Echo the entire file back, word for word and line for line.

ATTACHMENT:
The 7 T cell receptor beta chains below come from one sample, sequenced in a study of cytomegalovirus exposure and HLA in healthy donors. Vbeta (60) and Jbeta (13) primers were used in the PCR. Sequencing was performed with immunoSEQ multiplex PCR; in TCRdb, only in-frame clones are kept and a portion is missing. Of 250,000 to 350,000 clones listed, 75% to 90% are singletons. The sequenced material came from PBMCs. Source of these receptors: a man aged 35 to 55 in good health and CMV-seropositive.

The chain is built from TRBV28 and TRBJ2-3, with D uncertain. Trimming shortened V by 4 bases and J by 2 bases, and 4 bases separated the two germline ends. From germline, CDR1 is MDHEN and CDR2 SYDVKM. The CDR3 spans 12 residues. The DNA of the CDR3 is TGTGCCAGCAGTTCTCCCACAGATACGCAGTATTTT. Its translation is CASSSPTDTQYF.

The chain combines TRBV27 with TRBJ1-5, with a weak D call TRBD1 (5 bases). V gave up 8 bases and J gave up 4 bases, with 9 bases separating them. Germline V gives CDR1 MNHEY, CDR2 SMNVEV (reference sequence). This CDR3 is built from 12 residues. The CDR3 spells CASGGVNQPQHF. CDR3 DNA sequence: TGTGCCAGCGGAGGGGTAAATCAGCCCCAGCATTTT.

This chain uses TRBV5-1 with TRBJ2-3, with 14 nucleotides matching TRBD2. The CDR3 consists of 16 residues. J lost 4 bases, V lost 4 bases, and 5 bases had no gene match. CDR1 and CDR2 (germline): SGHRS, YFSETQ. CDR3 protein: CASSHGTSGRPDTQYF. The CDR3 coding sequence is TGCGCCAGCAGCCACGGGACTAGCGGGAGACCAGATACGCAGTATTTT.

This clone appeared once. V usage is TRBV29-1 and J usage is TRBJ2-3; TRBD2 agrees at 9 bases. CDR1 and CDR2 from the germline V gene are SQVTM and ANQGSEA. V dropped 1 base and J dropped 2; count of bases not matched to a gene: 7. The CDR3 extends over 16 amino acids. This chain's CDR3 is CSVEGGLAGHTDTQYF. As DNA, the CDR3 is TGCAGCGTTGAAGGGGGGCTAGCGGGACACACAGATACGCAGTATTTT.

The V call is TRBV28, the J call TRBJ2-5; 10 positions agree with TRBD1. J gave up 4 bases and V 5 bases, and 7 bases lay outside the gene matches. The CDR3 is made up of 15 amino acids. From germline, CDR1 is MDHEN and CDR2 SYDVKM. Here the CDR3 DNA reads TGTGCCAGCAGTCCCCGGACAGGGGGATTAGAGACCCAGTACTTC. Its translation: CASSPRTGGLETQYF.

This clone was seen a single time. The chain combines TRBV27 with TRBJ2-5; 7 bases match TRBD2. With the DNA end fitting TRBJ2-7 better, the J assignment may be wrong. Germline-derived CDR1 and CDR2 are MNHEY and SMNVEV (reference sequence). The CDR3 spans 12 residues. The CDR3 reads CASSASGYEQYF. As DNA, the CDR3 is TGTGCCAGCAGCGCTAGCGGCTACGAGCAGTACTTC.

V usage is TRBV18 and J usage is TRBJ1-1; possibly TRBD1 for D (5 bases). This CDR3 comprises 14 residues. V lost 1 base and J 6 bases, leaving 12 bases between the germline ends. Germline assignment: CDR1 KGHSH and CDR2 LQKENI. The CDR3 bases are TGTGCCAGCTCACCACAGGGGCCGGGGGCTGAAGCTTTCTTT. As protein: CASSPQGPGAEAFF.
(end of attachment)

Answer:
The 7 T cell receptor beta chains below come from one sample, sequenced in a study of cytomegalovirus exposure and HLA in healthy donors. Vbeta (60) and Jbeta (13) primers were used in the PCR. Sequencing was performed with immunoSEQ multiplex PCR; in TCRdb, only in-frame clones are kept and a portion is missing. Of 250,000 to 350,000 clones listed, 75% to 90% are singletons. The sequenced material came from PBMCs. Source of these receptors: a man aged 35 to 55 in good health and CMV-seropositive.

The chain is built from TRBV28 and TRBJ2-3, with D uncertain. Trimming shortened V by 4 bases and J by 2 bases, and 4 bases separated the two germline ends. From germline, CDR1 is MDHEN and CDR2 SYDVKM. The CDR3 spans 12 residues. The DNA of the CDR3 is TGTGCCAGCAGTTCTCCCACAGATACGCAGTATTTT. Its translation is CASSSPTDTQYF.

The chain combines TRBV27 with TRBJ1-5, with a weak D call TRBD1 (5 bases). V gave up 8 bases and J gave up 4 bases, with 9 bases separating them. Germline V gives CDR1 MNHEY, CDR2 SMNVEV (reference sequence). This CDR3 is built from 12 residues. The CDR3 spells CASGGVNQPQHF. CDR3 DNA sequence: TGTGCCAGCGGAGGGGTAAATCAGCCCCAGCATTTT.

This chain uses TRBV5-1 with TRBJ2-3, with 14 nucleotides matching TRBD2. The CDR3 consists of 16 residues. J lost 4 bases, V lost 4 bases, and 5 bases had no gene match. CDR1 and CDR2 (germline): SGHRS, YFSETQ. CDR3 protein: CASSHGTSGRPDTQYF. The CDR3 coding sequence is TGCGCCAGCAGCCACGGGACTAGCGGGAGACCAGATACGCAGTATTTT.

This clone appeared once. V usage is TRBV29-1 and J usage is TRBJ2-3; TRBD2 agrees at 9 bases. CDR1 and CDR2 from the germline V gene are SQVTM and ANQGSEA. V dropped 1 base and J dropped 2; count of bases not matched to a gene: 7. The CDR3 extends over 16 amino acids. This chain's CDR3 is CSVEGGLAGHTDTQYF. As DNA, the CDR3 is TGCAGCGTTGAAGGGGGGCTAGCGGGACACACAGATACGCAGTATTTT.

The V call is TRBV28, the J call TRBJ2-5; 10 positions agree with TRBD1. J gave up 4 bases and V 5 bases, and 7 bases lay outside the gene matches. The CDR3 is made up of 15 amino acids. From germline, CDR1 is MDHEN and CDR2 SYDVKM. Here the CDR3 DNA reads TGTGCCAGCAGTCCCCGGACAGGGGGATTAGAGACCCAGTACTTC. Its translation: CASSPRTGGLETQYF.

This clone was seen a single time. The chain combines TRBV27 with TRBJ2-5; 7 bases match TRBD2. With the DNA end fitting TRBJ2-7 better, the J assignment may be wrong. Germline-derived CDR1 and CDR2 are MNHEY and SMNVEV (reference sequence). The CDR3 spans 12 residues. The CDR3 reads CASSASGYEQYF. As DNA, the CDR3 is TGTGCCAGCAGCGCTAGCGGCTACGAGCAGTACTTC.

V usage is TRBV18 and J usage is TRBJ1-1; possibly TRBD1 for D (5 bases). This CDR3 comprises 14 residues. V lost 1 base and J 6 bases, leaving 12 bases between the germline ends. Germline assignment: CDR1 KGHSH and CDR2 LQKENI. The CDR3 bases are TGTGCCAGCTCACCACAGGGGCCGGGGGCTGAAGCTTTCTTT. As protein: CASSPQGPGAEAFF.